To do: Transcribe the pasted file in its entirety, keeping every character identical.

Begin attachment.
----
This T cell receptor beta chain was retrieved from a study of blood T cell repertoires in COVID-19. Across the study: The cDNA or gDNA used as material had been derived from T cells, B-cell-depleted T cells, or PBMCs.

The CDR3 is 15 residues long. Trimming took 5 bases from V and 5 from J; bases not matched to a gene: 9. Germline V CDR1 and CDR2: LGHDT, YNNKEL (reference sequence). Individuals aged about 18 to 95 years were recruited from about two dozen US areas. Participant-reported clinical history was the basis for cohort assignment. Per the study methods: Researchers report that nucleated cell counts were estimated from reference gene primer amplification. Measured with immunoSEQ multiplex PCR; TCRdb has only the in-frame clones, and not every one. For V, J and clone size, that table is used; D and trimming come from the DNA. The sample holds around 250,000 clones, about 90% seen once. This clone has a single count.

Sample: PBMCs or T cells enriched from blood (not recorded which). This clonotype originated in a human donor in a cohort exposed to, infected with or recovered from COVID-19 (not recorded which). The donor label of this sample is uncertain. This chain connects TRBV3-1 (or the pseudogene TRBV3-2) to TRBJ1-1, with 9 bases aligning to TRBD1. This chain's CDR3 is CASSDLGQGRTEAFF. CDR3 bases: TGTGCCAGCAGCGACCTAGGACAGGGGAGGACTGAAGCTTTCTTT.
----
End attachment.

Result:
This T cell receptor beta chain was retrieved from a study of blood T cell repertoires in COVID-19. Across the study: The cDNA or gDNA used as material had been derived from T cells, B-cell-depleted T cells, or PBMCs.

The CDR3 is 15 residues long. Trimming took 5 bases from V and 5 from J; bases not matched to a gene: 9. Germline V CDR1 and CDR2: LGHDT, YNNKEL (reference sequence). Individuals aged about 18 to 95 years were recruited from about two dozen US areas. Participant-reported clinical history was the basis for cohort assignment. Per the study methods: Researchers report that nucleated cell counts were estimated from reference gene primer amplification. Measured with immunoSEQ multiplex PCR; TCRdb has only the in-frame clones, and not every one. For V, J and clone size, that table is used; D and trimming come from the DNA. The sample holds around 250,000 clones, about 90% seen once. This clone has a single count.

Sample: PBMCs or T cells enriched from blood (not recorded which). This clonotype originated in a human donor in a cohort exposed to, infected with or recovered from COVID-19 (not recorded which). The donor label of this sample is uncertain. This chain connects TRBV3-1 (or the pseudogene TRBV3-2) to TRBJ1-1, with 9 bases aligning to TRBD1. This chain's CDR3 is CASSDLGQGRTEAFF. CDR3 bases: TGTGCCAGCAGCGACCTAGGACAGGGGAGGACTGAAGCTTTCTTT.